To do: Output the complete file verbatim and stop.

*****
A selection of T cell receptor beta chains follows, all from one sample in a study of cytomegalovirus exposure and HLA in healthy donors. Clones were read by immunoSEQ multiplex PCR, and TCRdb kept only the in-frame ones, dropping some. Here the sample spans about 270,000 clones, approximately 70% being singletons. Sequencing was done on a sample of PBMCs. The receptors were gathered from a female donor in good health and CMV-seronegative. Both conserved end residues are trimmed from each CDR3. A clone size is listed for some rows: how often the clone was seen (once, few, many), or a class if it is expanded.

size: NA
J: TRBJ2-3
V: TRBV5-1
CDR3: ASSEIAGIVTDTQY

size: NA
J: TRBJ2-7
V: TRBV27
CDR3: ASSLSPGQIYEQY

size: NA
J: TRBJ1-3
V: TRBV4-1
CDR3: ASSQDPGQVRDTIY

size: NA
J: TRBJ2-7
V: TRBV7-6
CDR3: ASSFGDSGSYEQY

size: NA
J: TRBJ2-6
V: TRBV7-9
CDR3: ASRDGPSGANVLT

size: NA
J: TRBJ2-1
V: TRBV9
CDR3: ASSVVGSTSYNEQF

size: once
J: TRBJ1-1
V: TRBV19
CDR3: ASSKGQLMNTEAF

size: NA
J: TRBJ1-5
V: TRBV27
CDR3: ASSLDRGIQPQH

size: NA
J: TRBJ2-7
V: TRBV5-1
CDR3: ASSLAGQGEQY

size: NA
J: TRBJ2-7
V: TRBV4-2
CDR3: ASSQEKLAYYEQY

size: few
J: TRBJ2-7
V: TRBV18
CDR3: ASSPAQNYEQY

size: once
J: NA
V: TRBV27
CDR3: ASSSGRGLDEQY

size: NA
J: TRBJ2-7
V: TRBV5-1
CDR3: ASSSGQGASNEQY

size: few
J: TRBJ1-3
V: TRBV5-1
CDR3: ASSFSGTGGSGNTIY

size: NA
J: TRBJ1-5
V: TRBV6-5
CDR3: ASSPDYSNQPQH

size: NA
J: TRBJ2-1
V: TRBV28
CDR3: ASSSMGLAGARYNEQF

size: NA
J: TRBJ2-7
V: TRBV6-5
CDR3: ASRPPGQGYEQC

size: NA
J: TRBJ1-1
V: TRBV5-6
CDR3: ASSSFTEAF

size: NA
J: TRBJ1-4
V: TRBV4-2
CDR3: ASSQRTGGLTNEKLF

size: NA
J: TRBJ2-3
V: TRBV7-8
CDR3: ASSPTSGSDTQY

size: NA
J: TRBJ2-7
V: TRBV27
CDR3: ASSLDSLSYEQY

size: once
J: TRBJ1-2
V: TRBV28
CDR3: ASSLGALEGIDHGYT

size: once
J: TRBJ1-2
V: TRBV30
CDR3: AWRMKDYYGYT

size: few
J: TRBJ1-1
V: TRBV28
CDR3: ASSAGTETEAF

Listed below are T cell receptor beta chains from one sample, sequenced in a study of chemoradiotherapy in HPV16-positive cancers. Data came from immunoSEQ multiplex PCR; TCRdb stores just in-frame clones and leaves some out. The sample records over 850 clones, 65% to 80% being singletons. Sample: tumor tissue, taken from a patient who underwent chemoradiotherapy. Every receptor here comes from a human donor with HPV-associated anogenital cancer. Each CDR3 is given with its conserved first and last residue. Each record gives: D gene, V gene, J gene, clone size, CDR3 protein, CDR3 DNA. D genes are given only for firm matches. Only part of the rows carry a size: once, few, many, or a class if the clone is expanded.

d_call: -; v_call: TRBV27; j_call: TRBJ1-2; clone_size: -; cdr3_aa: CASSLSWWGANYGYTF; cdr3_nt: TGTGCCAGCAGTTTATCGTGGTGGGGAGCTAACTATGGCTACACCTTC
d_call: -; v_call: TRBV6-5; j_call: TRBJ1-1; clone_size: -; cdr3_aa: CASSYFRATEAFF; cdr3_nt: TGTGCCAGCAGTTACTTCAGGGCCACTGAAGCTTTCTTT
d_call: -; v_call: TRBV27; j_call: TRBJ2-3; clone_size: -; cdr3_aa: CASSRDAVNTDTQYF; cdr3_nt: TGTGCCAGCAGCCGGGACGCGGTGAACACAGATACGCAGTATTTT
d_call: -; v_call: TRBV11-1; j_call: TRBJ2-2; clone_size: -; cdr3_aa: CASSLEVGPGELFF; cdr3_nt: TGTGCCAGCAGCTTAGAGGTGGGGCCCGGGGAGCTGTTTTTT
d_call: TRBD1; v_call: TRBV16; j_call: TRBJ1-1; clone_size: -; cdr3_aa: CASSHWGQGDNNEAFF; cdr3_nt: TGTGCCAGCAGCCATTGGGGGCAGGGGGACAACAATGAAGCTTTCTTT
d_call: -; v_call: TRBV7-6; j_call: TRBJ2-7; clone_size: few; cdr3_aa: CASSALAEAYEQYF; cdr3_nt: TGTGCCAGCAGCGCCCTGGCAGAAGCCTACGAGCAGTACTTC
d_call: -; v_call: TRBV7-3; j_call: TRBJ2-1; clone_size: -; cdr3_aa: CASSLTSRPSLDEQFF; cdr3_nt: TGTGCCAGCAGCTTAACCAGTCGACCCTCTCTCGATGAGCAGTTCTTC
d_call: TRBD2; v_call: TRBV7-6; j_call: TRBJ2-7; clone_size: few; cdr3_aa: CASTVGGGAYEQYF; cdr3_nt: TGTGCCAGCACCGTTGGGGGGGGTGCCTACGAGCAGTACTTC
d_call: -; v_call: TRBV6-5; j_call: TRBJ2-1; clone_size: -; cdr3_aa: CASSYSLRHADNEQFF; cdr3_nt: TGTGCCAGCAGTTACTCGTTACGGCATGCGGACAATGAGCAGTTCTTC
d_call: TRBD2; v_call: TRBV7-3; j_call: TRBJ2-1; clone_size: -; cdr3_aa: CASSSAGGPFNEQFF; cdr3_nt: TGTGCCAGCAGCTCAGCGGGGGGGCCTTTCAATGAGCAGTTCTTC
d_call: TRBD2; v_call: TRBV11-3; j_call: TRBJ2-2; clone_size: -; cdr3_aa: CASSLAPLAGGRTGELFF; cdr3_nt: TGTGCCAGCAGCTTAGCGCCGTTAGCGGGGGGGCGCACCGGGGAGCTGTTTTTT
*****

A selection of T cell receptor beta chains follows, all from one sample in a study of cytomegalovirus exposure and HLA in healthy donors. Clones were read by immunoSEQ multiplex PCR, and TCRdb kept only the in-frame ones, dropping some. Here the sample spans about 270,000 clones, approximately 70% being singletons. Sequencing was done on a sample of PBMCs. The receptors were gathered from a female donor in good health and CMV-seronegative. Both conserved end residues are trimmed from each CDR3. A clone size is listed for some rows: how often the clone was seen (once, few, many), or a class if it is expanded.

size: NA
J: TRBJ2-3
V: TRBV5-1
CDR3: ASSEIAGIVTDTQY

size: NA
J: TRBJ2-7
V: TRBV27
CDR3: ASSLSPGQIYEQY

size: NA
J: TRBJ1-3
V: TRBV4-1
CDR3: ASSQDPGQVRDTIY

size: NA
J: TRBJ2-7
V: TRBV7-6
CDR3: ASSFGDSGSYEQY

size: NA
J: TRBJ2-6
V: TRBV7-9
CDR3: ASRDGPSGANVLT

size: NA
J: TRBJ2-1
V: TRBV9
CDR3: ASSVVGSTSYNEQF

size: once
J: TRBJ1-1
V: TRBV19
CDR3: ASSKGQLMNTEAF

size: NA
J: TRBJ1-5
V: TRBV27
CDR3: ASSLDRGIQPQH

size: NA
J: TRBJ2-7
V: TRBV5-1
CDR3: ASSLAGQGEQY

size: NA
J: TRBJ2-7
V: TRBV4-2
CDR3: ASSQEKLAYYEQY

size: few
J: TRBJ2-7
V: TRBV18
CDR3: ASSPAQNYEQY

size: once
J: NA
V: TRBV27
CDR3: ASSSGRGLDEQY

size: NA
J: TRBJ2-7
V: TRBV5-1
CDR3: ASSSGQGASNEQY

size: few
J: TRBJ1-3
V: TRBV5-1
CDR3: ASSFSGTGGSGNTIY

size: NA
J: TRBJ1-5
V: TRBV6-5
CDR3: ASSPDYSNQPQH

size: NA
J: TRBJ2-1
V: TRBV28
CDR3: ASSSMGLAGARYNEQF

size: NA
J: TRBJ2-7
V: TRBV6-5
CDR3: ASRPPGQGYEQC

size: NA
J: TRBJ1-1
V: TRBV5-6
CDR3: ASSSFTEAF

size: NA
J: TRBJ1-4
V: TRBV4-2
CDR3: ASSQRTGGLTNEKLF

size: NA
J: TRBJ2-3
V: TRBV7-8
CDR3: ASSPTSGSDTQY

size: NA
J: TRBJ2-7
V: TRBV27
CDR3: ASSLDSLSYEQY

size: once
J: TRBJ1-2
V: TRBV28
CDR3: ASSLGALEGIDHGYT

size: once
J: TRBJ1-2
V: TRBV30
CDR3: AWRMKDYYGYT

size: few
J: TRBJ1-1
V: TRBV28
CDR3: ASSAGTETEAF

Listed below are T cell receptor beta chains from one sample, sequenced in a study of chemoradiotherapy in HPV16-positive cancers. Data came from immunoSEQ multiplex PCR; TCRdb stores just in-frame clones and leaves some out. The sample records over 850 clones, 65% to 80% being singletons. Sample: tumor tissue, taken from a patient who underwent chemoradiotherapy. Every receptor here comes from a human donor with HPV-associated anogenital cancer. Each CDR3 is given with its conserved first and last residue. Each record gives: D gene, V gene, J gene, clone size, CDR3 protein, CDR3 DNA. D genes are given only for firm matches. Only part of the rows carry a size: once, few, many, or a class if the clone is expanded.

d_call: -; v_call: TRBV27; j_call: TRBJ1-2; clone_size: -; cdr3_aa: CASSLSWWGANYGYTF; cdr3_nt: TGTGCCAGCAGTTTATCGTGGTGGGGAGCTAACTATGGCTACACCTTC
d_call: -; v_call: TRBV6-5; j_call: TRBJ1-1; clone_size: -; cdr3_aa: CASSYFRATEAFF; cdr3_nt: TGTGCCAGCAGTTACTTCAGGGCCACTGAAGCTTTCTTT
d_call: -; v_call: TRBV27; j_call: TRBJ2-3; clone_size: -; cdr3_aa: CASSRDAVNTDTQYF; cdr3_nt: TGTGCCAGCAGCCGGGACGCGGTGAACACAGATACGCAGTATTTT
d_call: -; v_call: TRBV11-1; j_call: TRBJ2-2; clone_size: -; cdr3_aa: CASSLEVGPGELFF; cdr3_nt: TGTGCCAGCAGCTTAGAGGTGGGGCCCGGGGAGCTGTTTTTT
d_call: TRBD1; v_call: TRBV16; j_call: TRBJ1-1; clone_size: -; cdr3_aa: CASSHWGQGDNNEAFF; cdr3_nt: TGTGCCAGCAGCCATTGGGGGCAGGGGGACAACAATGAAGCTTTCTTT
d_call: -; v_call: TRBV7-6; j_call: TRBJ2-7; clone_size: few; cdr3_aa: CASSALAEAYEQYF; cdr3_nt: TGTGCCAGCAGCGCCCTGGCAGAAGCCTACGAGCAGTACTTC
d_call: -; v_call: TRBV7-3; j_call: TRBJ2-1; clone_size: -; cdr3_aa: CASSLTSRPSLDEQFF; cdr3_nt: TGTGCCAGCAGCTTAACCAGTCGACCCTCTCTCGATGAGCAGTTCTTC
d_call: TRBD2; v_call: TRBV7-6; j_call: TRBJ2-7; clone_size: few; cdr3_aa: CASTVGGGAYEQYF; cdr3_nt: TGTGCCAGCACCGTTGGGGGGGGTGCCTACGAGCAGTACTTC
d_call: -; v_call: TRBV6-5; j_call: TRBJ2-1; clone_size: -; cdr3_aa: CASSYSLRHADNEQFF; cdr3_nt: TGTGCCAGCAGTTACTCGTTACGGCATGCGGACAATGAGCAGTTCTTC
d_call: TRBD2; v_call: TRBV7-3; j_call: TRBJ2-1; clone_size: -; cdr3_aa: CASSSAGGPFNEQFF; cdr3_nt: TGTGCCAGCAGCTCAGCGGGGGGGCCTTTCAATGAGCAGTTCTTC
d_call: TRBD2; v_call: TRBV11-3; j_call: TRBJ2-2; clone_size: -; cdr3_aa: CASSLAPLAGGRTGELFF; cdr3_nt: TGTGCCAGCAGCTTAGCGCCGTTAGCGGGGGGGCGCACCGGGGAGCTGTTTTTT